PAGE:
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‘Cat in the Stacks: Journals by the Poolside (Try BrowZine!)

CAT-STAX

 I’m Michelle Callaghan, a first-year graduate student at Villanova University. This is our column, “‘Cat in the Stacks.” I’m the ‘cat. Falvey Memorial Library is the stacks. I’ll be posting about living that scholarly life, from research to study habits to embracing your inner-geek, and how the library community might aid you in all of it.


Every so often, you’ll have classmates or colleagues who seem to know so much trendy information about your shared field and you’ll wonder when these fine folks have the time and how they have the energy to read for fun on top of studies and working hours. (Hint: they’re cyborgs. I wasn’t supposed to tell you that. Don’t make eye contact.)

Of course, there are the lucky breed of academics whose work is their studies and whose studies are their hobbies and whose hobbies are their tasks. But that’s not everyone, and you certainly shouldn’t feel bad if that sort of overlap is not your experience. The average person can stay just as in-the-know with certain information routines that hardly take extra time out of their days.

Combining your academic interests with your social media pursuits is a solid option. The cosmic harmony achieved when a Star Wars meme is counterbalanced by a Shakespeare article promoted by JSTOR’s Facebook page is quite satisfying. Tons of academic journals, databases, and organizations have a social media presence, and following them alongside your fun favorites is an excellent way to stay on top of the academic buzz—and hardly noticing you’re feeding your brain. Search Twitter or Facebook or Instagram or whatever platform you can think of for database names or journal organizations, and I’m sure you won’t be disappointed.

Especially during nice summer walks and runs and lounging in the sun on the beach, podcasts are quick and easy ways to stay in the loop.

You can use apps like Feedly to subscribe to different sites and blogs.

Last but certainly not least, check out BrowZine, because we have a trial until May 15th and it’s pretty super cool. Straight from the creators, “BrowZine works by organizing the articles found in Open Access and subscription databases, uniting them into complete journals, then arranging these journals on a common newsstand. The result is an easy and familiar way to browse, read and monitor scholarly journals across the disciplines.” Oooooooooo. Now, if you’re anything like me, logging into Villanova’s site and checking out the catalog on a computer to print out a journal article is not exactly something that screams leisure and poolside reading. But put it on my phone or tablet, and I’m there! Not only that—journal articles waste a whole lot of paper if you want to be mobile with your academia! In honor of Earth Day, perhaps its time to use BrowZine as your stepping stone to an ecofriendly research experience.

As you can see…

cat ipad…my alternate tablet activities without BrowZine are decidedly less, uh, elevated.


Article by Michelle Callaghan, graduate assistant on the Communication and Service Promotion team. She is currently pursuing her MA in English at Villanova University.


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Dig Deeper: Earth Day 2015

earthblogHappy Earth Day! Today at 10:00 a.m. a panel discussion on working towards sustainable solutions will be held in Speakers’ Corner of Falvey Memorial Library. Panelists who have devoted their careers to some aspect of sustainability will discuss their work. The challenges and opportunities of working daily to address environmental issues will be discussed. Questions and discussion between panelists and the audience are encouraged. A light continental breakfast will be provided.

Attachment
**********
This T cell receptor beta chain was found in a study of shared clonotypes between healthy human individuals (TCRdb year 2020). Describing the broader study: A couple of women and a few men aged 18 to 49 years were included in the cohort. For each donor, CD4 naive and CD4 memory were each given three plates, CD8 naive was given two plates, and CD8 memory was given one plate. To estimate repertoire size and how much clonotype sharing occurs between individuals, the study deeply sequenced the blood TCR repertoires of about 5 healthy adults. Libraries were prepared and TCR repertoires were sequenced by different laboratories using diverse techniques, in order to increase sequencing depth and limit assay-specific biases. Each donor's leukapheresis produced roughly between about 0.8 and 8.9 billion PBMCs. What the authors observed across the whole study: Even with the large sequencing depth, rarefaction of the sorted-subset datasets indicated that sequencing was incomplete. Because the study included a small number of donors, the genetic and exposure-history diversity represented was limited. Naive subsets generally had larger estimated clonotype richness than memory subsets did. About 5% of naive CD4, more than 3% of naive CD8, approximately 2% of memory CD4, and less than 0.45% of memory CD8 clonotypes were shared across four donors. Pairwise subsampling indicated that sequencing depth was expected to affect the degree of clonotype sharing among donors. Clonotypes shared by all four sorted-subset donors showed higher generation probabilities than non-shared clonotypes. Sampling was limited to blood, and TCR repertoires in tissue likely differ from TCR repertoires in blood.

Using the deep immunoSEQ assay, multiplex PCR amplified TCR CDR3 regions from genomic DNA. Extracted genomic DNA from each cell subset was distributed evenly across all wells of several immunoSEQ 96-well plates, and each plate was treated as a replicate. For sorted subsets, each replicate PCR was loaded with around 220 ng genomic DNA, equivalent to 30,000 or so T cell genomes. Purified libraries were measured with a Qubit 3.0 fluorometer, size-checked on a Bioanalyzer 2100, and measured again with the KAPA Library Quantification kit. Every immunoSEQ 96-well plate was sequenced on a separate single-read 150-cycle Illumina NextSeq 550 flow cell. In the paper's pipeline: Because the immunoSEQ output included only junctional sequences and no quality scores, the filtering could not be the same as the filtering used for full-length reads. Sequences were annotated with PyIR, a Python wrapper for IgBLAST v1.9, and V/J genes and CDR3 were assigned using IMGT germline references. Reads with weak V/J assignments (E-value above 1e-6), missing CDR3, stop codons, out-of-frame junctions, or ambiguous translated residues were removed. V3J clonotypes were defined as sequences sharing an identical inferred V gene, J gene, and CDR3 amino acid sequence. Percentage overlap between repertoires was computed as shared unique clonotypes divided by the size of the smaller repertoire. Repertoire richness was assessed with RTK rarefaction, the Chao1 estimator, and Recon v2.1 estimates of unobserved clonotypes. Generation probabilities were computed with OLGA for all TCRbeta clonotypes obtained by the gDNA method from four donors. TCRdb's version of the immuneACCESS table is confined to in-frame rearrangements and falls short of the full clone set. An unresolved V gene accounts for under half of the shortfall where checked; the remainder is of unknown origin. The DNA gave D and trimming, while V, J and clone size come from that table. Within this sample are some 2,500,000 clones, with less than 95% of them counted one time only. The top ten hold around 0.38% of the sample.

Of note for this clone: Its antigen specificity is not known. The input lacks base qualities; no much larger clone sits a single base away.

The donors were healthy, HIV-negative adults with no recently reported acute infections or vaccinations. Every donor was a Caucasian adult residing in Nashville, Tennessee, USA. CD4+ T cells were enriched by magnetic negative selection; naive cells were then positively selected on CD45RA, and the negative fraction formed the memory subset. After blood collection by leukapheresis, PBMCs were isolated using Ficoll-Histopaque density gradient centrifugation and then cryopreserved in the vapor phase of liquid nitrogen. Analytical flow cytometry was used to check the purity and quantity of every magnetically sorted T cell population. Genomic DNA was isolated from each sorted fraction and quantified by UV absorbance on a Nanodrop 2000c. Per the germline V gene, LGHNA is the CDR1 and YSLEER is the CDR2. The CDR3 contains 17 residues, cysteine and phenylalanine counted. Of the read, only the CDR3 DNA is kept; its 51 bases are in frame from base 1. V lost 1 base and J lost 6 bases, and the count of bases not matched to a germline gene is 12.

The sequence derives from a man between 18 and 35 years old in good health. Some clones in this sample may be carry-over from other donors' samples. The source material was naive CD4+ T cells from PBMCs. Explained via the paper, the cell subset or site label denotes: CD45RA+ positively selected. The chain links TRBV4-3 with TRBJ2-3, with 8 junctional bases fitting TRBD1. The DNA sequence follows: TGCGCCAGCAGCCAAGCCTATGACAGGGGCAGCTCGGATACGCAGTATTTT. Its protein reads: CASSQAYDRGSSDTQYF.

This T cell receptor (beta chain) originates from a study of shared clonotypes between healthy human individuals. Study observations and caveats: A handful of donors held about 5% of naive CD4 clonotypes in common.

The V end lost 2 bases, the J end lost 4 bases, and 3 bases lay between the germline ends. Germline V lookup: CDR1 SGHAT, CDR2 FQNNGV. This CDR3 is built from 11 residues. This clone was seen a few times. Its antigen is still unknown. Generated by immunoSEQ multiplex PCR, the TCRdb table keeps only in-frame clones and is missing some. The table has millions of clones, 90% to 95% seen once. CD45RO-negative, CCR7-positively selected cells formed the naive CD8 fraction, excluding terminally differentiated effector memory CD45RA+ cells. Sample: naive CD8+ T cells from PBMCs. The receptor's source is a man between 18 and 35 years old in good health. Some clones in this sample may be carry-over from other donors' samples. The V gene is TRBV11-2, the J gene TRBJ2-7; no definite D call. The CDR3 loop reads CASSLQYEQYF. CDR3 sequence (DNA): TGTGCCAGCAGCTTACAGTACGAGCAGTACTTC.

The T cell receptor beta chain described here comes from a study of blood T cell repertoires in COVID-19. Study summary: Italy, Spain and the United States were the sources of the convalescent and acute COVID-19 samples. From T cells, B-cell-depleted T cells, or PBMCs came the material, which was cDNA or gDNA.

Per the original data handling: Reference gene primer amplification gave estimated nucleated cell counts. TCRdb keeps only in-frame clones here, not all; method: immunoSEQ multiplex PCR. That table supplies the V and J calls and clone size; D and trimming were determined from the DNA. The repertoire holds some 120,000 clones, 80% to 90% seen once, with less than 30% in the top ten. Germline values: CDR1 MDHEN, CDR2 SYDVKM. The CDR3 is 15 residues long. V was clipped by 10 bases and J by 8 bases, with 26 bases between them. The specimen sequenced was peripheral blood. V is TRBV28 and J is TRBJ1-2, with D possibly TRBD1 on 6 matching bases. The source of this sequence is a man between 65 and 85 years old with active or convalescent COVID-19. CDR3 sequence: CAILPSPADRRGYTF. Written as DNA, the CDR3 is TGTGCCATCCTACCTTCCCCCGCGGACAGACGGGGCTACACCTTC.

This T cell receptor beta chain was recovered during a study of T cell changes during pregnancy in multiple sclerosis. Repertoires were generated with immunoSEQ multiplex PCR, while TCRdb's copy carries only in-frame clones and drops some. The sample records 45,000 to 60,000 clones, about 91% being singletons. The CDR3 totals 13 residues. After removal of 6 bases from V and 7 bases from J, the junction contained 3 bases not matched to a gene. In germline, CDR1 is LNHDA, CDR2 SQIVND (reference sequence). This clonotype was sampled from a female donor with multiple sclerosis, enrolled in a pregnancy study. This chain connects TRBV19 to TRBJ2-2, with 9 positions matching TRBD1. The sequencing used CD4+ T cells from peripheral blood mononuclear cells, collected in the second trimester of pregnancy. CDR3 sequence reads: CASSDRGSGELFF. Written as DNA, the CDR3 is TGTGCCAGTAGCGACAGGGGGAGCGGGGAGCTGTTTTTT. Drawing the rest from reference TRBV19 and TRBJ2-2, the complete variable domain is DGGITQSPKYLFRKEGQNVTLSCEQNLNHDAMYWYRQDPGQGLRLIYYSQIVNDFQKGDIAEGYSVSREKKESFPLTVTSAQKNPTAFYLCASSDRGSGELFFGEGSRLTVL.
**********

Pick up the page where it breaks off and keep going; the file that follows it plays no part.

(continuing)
Panelists will include the following:

JoAnn Garbin KnowE, Aircuity, Sustainable Business Network

David Masur PennEnvironment

Brenda Gotanda Manko Gold, Katcher & Fox LLP

Rob Fleming Engineering & Design Institute, Philadelphia University

Adam Agalloco Philadelphia Mayor’s Office of Sustainability

*Moderated by Liesel Schwarz, Villanova University Sustainability Manager*

This event, co-sponsored by Falvey Memorial Library and the Earth Day Committee, is free and open to the public.

See here for more acitivties in celebration of Earth Day 2015 at Villanova University.

To dig deeper into Earth Day celebrations, sustainability and climate resources, and to get involved, check out the links below selected by Merrill Stein, liaison librarian for geography and political science.


Dig Deeper

United States/North America

Earth Day Across America – see what’s happening in your state
Original Earth Day - on the first Earth Day
Climate Central – sea level rise
EPA Earth Day
North American Carbon Program – interagency coordinated program

International

International Mother Earth Day
Earth Day Network – economic growth and sustainability join hands
http://www.climatecentral.org/news/archive/2015
World Health Day – World Health Organization
Global Citizen Earth Day
http://www.earthday.org/greencities/events/
GEO Carbon Strategy
Economic Growth and Sustainable Development

Tools and Social Media

Facebook Earth Day – It’s our turn to lead
Carbon Tracker – NOAA
Globe at Night – impact of light pollution

 

Past Falvey Blogs

2011

2014


Stein

Dig Deeper links selected by Merrill Stein, liaison librarian for geography and political science.


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Upcoming Workshop for Chicago-Style Footnotes and Bibliographies

9780226103891_p0_v2_s260x420Are you confused by the different formats required by Chicago-style for footnotes and bibliographies? Are you unsure about how and when to use “ibid.”? — Answers to your questions are just around the corner.
Come to Falvey Memorial Library for a quick introduction to Chicago-style rules for footnotes and bibliography. The session will be held Wednesday, April 22: 4:00 p.m. – 5:00 p.m., in Falvey 207 in the second-floor Learning Commons. For more information, contact history liaison librarian Jutta Seibert (jutta.seibert@villanova.edu).